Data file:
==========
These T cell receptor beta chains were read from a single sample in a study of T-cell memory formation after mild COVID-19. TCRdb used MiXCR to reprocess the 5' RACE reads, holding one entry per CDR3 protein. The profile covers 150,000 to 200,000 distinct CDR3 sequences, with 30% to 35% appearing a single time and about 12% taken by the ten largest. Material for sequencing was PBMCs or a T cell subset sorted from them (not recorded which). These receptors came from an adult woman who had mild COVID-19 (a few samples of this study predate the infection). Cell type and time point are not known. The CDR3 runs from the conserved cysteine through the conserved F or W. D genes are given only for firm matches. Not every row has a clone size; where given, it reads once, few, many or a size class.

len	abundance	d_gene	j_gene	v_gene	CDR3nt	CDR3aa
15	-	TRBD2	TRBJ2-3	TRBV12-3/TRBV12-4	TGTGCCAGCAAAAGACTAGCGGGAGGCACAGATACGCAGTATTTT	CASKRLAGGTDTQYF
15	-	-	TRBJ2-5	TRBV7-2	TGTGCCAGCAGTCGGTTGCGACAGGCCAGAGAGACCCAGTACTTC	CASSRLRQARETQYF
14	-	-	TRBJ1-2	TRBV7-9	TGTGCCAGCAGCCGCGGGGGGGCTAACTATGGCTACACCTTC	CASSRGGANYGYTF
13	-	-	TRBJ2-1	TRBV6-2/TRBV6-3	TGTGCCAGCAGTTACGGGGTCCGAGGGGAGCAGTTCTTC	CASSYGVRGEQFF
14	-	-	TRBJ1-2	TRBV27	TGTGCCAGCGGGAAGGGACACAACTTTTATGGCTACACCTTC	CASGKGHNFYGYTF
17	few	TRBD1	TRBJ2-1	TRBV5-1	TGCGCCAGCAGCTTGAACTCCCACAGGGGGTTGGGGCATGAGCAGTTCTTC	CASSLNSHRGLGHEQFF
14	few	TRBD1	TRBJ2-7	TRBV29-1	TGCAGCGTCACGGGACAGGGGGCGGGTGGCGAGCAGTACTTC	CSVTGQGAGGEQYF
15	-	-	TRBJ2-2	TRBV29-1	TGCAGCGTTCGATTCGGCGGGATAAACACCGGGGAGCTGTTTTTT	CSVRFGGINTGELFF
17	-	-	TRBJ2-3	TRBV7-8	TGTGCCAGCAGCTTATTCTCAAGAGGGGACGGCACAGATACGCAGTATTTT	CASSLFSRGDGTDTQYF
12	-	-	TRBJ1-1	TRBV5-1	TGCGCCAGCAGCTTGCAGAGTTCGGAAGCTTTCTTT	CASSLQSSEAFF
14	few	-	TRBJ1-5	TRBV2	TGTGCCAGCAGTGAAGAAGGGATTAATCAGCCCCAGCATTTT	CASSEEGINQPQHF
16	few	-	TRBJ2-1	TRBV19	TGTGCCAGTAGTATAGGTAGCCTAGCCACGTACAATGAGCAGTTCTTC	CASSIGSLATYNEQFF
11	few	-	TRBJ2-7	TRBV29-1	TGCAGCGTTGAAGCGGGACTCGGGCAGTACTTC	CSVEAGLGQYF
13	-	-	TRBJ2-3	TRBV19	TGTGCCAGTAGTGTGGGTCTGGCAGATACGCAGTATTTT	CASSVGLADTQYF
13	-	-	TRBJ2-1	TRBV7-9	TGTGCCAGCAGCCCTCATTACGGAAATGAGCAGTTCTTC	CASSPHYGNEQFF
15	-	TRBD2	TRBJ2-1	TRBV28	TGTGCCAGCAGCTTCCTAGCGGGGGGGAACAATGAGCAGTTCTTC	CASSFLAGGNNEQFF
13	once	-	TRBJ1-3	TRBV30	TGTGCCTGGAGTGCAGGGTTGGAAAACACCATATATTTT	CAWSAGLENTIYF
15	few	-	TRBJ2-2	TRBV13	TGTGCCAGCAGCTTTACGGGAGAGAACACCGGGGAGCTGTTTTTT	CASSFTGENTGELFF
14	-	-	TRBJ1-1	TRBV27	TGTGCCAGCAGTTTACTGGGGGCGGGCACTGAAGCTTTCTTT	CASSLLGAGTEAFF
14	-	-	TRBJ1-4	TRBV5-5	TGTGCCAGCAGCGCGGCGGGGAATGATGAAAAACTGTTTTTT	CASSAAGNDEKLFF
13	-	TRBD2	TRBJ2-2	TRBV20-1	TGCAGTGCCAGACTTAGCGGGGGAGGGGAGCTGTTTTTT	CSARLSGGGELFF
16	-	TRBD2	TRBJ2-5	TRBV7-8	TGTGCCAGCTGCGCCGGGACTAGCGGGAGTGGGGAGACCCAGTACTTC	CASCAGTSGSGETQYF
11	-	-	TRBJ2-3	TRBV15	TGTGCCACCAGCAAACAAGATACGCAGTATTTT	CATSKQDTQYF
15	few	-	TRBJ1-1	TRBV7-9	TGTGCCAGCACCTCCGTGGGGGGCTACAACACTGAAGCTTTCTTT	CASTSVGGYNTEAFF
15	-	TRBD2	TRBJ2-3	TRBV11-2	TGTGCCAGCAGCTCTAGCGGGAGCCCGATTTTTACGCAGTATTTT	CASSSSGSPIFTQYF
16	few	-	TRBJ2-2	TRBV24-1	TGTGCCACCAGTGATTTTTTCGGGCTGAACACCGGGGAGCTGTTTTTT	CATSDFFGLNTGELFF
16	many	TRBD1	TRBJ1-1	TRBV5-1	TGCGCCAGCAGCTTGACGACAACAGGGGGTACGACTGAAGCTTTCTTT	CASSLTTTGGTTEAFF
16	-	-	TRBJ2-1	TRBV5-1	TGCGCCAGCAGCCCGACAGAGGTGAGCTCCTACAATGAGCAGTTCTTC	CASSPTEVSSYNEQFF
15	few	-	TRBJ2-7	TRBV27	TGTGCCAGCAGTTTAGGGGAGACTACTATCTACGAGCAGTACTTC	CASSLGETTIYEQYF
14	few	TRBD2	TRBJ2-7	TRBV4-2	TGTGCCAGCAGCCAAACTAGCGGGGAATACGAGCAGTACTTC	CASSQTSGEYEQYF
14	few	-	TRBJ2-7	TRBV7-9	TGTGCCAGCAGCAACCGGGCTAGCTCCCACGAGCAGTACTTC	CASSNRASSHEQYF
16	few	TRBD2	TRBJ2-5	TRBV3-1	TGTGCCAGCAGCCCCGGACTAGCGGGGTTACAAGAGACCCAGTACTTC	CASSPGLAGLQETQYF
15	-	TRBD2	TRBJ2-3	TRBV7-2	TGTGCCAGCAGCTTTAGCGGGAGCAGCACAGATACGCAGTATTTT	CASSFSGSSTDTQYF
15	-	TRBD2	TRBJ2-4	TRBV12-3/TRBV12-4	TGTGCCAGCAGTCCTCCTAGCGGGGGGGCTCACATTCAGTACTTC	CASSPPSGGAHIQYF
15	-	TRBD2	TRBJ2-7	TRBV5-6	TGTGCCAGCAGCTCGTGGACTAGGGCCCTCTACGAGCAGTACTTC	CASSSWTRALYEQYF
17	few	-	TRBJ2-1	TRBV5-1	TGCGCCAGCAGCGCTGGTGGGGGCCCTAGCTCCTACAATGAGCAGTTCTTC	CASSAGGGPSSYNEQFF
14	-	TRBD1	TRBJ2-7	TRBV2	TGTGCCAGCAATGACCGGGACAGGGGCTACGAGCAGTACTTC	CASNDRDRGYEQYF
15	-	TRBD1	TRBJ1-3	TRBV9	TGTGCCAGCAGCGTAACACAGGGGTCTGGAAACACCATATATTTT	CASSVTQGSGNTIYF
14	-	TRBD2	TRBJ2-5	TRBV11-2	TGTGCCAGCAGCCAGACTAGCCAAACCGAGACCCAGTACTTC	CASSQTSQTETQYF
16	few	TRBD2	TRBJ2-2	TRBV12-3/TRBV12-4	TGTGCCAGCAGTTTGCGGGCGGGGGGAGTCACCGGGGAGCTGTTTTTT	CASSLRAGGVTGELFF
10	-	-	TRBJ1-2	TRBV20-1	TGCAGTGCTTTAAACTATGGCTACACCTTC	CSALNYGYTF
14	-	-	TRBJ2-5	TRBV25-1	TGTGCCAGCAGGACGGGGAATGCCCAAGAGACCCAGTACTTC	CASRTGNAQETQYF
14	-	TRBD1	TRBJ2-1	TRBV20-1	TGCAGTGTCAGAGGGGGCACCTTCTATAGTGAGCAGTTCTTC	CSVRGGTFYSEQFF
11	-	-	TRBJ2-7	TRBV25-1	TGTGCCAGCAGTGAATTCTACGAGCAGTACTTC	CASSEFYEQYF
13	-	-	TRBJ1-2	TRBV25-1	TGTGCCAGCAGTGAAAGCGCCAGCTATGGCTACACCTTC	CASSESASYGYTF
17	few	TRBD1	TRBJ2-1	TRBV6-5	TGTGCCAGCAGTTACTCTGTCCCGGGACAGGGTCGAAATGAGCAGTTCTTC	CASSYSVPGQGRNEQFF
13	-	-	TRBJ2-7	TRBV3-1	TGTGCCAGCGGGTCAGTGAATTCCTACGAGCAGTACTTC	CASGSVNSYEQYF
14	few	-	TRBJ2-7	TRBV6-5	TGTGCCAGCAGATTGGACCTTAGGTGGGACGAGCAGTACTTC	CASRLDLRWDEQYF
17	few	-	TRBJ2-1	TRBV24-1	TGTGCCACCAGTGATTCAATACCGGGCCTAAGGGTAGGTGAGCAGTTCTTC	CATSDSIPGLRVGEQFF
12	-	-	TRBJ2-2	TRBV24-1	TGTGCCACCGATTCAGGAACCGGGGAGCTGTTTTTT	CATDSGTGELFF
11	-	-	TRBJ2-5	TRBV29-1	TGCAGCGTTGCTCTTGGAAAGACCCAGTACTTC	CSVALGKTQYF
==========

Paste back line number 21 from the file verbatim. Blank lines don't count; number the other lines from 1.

14	-	-	TRBJ1-1	TRBV27	TGTGCCAGCAGTTTACTGGGGGCGGGCACTGAAGCTTTCTTT	CASSLLGAGTEAFF